First, apologies for the pause in blog posts – I’ve been away on shared parental leave for the last few months with my new “project” (aka Samuel :).

Anyway, adversarial examples are now a heavily researched area of machine learning. Modern methods now exist that can successfully classify a test point in high dimensional, highly structured datasets [citation needed, such as images etc]. It has been found however that these successful classification results are susceptible to small perturbations in the location of the test point [e.g. Szegedy et al. 2013]. By carefully crafting the perturbations the attacker can cause an ML classifier to misclassify even with only a tiny perturbation. Many examples exist, from malware detection [Srndic and Laskov, 2014] to vision for autonomous vehicles [Sitawarin et al. 2018].

Image from Szegedy, Christian, et al.

Image from Szegedy, Christian, et al. “Intriguing properties of neural networks.” arXiv preprint arXiv:1312.6199 (2013). Tiny, carefully crafted, changes can cause a misclassification.

Typically in these papers the authors take a correctly classified training point of one class and alter it to become a different class.

A few thoughts on this;

  • First, it isn’t clear to me how close to the decision boundary the training points are, one could probably always find real examples that lie very close to the decision boundary and with a tiny tweak could be nudged over the line. I figured that it made more sense to look at examples in which one could move from a highly confident classification of one class to a highly confident classification in another. To motivate with a more practical example, if my self-driving car is only 55% confident the traffic light is green, I’d expect it to stop. It’s what happens if you can move it from 99% confident of a red light to 99% confident of a green.
  • Second, deep (convolutional) neural networks struggle with uncertainty – lots of methods have been proposed to try to allow them to quantify that uncertainty a little better, but typically they still seem to do weird things away from where the true training data lies (which is exactly the parts of the domain where adversarial samples lie).
  • Third, DNNs have no strong priors about the decision function. To demonstrate if one trains with a low dimensional training set, in which the classes are very separable, the decision boundary provided by the DNN is often close to one of the classes, and is often very sharp.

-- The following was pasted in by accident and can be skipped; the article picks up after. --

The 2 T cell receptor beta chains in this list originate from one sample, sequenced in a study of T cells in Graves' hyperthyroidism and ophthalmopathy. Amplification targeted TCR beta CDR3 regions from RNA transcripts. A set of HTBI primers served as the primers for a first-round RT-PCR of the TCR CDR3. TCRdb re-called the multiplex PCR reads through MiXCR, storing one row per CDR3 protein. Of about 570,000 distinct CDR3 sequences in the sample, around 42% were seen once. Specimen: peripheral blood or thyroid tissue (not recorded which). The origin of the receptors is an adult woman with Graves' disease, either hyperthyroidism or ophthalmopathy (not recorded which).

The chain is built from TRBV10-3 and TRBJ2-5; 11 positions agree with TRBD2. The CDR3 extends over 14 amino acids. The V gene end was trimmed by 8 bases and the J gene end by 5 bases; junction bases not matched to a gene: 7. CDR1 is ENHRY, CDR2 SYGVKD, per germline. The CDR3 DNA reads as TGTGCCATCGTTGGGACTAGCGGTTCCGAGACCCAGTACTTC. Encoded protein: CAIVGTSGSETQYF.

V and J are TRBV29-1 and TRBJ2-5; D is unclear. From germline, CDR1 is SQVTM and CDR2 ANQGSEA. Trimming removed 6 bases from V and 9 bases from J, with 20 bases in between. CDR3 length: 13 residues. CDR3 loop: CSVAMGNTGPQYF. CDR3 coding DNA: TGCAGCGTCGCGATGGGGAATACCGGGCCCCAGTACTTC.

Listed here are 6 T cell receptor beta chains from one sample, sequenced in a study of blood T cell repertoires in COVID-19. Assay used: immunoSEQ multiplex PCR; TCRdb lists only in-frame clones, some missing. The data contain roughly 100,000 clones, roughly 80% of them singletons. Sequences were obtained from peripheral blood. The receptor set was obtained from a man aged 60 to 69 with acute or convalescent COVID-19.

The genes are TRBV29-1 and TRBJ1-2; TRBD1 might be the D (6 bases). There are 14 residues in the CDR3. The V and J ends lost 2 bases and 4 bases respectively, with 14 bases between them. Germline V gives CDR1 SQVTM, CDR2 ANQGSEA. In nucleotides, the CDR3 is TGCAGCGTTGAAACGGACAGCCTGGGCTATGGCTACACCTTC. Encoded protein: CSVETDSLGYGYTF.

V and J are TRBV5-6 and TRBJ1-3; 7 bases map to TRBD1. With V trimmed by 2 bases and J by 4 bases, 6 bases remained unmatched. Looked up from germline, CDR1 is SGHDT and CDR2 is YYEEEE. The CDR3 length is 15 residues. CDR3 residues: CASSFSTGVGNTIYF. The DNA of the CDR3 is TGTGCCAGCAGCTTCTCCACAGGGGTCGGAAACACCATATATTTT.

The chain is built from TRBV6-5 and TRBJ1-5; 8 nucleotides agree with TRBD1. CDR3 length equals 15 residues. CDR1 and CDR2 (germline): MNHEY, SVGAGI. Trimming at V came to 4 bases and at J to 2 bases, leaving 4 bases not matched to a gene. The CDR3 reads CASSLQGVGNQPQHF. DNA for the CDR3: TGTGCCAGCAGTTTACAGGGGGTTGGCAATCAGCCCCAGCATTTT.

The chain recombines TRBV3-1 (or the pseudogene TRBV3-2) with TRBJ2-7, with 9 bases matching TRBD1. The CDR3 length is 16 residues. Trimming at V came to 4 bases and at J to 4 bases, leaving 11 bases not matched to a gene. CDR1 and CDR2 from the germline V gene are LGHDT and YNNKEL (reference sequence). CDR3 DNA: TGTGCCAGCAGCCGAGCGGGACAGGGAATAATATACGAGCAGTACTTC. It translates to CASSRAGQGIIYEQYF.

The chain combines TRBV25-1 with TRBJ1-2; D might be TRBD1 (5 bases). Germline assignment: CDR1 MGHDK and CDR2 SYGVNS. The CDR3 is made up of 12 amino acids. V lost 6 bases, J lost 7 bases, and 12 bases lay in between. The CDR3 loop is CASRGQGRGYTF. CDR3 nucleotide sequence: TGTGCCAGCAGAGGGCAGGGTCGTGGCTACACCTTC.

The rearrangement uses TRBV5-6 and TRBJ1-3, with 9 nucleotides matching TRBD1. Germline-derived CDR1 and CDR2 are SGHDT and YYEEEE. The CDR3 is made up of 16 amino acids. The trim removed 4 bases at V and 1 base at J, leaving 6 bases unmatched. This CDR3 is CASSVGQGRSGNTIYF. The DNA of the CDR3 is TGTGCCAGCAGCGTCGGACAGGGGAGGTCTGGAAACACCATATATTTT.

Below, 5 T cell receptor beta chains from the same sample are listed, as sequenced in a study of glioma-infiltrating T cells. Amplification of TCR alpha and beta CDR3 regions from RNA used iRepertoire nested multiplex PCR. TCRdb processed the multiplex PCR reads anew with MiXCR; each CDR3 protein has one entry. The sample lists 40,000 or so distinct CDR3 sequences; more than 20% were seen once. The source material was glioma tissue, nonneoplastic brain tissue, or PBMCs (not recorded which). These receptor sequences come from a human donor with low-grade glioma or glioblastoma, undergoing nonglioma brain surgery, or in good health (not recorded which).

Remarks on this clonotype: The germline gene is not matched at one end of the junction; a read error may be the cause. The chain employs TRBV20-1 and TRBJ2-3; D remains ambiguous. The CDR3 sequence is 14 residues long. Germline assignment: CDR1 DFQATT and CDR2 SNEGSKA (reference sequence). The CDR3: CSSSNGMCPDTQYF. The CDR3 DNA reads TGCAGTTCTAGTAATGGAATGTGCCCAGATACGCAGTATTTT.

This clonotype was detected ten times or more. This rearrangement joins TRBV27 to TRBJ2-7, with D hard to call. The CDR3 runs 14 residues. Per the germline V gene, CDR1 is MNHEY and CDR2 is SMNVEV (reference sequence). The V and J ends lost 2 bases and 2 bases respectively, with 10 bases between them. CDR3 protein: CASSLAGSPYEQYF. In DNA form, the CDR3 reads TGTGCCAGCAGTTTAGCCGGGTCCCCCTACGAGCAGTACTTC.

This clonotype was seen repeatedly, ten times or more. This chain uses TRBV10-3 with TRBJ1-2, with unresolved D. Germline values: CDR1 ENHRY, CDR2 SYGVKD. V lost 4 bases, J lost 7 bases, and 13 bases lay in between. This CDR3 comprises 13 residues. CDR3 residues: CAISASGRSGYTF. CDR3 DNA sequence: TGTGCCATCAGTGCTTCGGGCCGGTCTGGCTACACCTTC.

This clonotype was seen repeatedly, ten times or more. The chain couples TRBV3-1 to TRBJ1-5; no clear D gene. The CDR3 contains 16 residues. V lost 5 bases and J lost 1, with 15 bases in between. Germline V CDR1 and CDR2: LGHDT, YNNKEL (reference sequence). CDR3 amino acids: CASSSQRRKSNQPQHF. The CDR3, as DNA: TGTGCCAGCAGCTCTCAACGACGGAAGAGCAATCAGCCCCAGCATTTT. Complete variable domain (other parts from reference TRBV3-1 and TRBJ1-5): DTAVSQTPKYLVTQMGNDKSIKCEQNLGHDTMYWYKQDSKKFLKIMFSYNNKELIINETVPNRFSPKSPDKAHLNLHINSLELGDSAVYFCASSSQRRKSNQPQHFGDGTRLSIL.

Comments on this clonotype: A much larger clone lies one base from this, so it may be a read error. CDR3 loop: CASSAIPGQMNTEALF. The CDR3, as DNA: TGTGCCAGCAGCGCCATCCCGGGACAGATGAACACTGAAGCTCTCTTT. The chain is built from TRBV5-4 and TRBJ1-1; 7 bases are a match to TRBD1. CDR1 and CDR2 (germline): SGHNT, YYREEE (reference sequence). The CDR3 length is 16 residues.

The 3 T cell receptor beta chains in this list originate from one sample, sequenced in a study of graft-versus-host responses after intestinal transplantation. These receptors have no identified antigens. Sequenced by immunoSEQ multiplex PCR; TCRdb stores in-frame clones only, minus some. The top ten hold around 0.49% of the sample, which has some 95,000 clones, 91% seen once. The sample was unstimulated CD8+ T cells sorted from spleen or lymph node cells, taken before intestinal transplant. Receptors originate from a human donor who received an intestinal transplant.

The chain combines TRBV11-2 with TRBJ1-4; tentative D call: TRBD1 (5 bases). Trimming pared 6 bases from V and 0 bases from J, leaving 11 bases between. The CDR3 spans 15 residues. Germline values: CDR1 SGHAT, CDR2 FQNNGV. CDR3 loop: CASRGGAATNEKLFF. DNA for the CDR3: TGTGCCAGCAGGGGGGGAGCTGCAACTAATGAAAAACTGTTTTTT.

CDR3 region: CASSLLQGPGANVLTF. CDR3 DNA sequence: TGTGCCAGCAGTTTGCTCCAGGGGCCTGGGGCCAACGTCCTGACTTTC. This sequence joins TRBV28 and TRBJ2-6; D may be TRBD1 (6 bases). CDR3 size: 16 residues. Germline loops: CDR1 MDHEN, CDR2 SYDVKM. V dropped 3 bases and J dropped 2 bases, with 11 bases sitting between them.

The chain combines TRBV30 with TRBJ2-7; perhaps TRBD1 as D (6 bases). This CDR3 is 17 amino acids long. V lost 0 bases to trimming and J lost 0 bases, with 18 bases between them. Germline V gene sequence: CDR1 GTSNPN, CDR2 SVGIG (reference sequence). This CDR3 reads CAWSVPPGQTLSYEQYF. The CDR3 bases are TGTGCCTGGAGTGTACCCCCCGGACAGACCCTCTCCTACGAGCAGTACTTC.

• A Gaussian process classifier however has strong priors on its latent function, leading to slow changes to the classification. Hence to move between one confident location to another typically requires a large change in the training location.

My collaborators at CISPA (Saarland, Germany) are busy looking at the empirical improvements one can acheive using GPs. I thought it might be interesting to focus on whether one can bound the impact of an adversarial example.

There are typically two ways of generating adversarial examples, the first (illustrated by the dog/ostrich example) involves making small changes to lots of inputs. The second involves modifying a few inputs a lot. In the paper I’m drafting at the moment this is the path I have taken. The question: Can I produce an upper bound on the change in the latent function (or even better in the classification) that changing D inputs could cause?

So for example, if you have a GP classifier distinguishing between two digit image types, how much could the class change if you alter (say) three pixels?

I approached this problem as follows;

  • First I restricted the type of kernel to the RBF (EQ) kernel.
  • I then consider the change that can occur due to each training input (considering the output as the sum of a set of Gaussians – using the representer theorem).
  • I devised a method for bounding the sum of a mixture of Gaussians.
  • There’s a bunch of other optimisations etc to achieve a better bound.

Currently I’m just trying this out on some example training data (MNIST!), I suspect that it will only work on low dimensional problems (e.g. less than 20 dimensions) as above that the domain still is too large to search.